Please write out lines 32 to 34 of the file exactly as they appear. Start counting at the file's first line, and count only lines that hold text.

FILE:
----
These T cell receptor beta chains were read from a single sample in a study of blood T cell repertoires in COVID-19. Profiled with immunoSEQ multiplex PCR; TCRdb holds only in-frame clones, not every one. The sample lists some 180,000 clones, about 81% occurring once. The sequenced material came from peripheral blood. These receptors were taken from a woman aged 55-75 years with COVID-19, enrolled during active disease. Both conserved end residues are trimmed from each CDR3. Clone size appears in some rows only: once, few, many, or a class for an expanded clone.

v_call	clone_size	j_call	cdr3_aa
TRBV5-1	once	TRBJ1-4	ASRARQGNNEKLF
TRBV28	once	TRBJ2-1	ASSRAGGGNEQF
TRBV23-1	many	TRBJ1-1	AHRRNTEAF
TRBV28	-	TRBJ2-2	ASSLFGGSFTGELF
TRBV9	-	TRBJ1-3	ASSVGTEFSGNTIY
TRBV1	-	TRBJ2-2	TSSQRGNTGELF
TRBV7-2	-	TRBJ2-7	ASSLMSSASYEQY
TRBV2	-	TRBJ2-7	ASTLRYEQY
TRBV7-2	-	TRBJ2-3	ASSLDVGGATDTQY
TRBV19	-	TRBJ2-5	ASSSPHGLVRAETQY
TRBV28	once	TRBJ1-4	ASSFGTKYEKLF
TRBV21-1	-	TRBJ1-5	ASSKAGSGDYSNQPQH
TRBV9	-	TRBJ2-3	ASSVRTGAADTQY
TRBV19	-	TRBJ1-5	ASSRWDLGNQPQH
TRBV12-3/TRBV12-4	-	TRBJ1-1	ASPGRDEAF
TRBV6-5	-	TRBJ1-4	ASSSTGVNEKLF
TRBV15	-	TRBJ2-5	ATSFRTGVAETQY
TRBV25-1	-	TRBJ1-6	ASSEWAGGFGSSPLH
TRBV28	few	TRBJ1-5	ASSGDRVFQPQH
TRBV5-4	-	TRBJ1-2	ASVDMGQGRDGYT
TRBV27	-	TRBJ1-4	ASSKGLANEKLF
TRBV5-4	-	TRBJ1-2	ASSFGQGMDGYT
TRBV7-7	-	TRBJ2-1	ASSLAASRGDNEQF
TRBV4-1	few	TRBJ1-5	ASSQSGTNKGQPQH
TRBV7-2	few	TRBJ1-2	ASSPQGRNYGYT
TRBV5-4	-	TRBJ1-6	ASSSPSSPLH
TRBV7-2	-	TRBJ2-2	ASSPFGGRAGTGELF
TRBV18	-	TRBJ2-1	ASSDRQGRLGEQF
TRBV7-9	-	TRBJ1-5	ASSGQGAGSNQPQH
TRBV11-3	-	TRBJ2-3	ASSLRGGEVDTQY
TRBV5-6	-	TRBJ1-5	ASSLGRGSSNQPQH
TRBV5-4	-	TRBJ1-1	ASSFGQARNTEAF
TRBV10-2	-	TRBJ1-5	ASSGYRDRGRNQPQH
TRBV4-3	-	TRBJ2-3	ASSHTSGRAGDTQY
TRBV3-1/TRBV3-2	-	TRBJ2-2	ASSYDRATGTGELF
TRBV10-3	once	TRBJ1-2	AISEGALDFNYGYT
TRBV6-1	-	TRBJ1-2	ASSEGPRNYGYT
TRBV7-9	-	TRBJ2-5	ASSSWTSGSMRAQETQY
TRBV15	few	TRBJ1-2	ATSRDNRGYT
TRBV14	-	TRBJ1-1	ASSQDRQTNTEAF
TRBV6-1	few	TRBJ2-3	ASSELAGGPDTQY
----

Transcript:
TRBV11-3	-	TRBJ2-3	ASSLRGGEVDTQY
TRBV5-6	-	TRBJ1-5	ASSLGRGSSNQPQH
TRBV5-4	-	TRBJ1-1	ASSFGQARNTEAF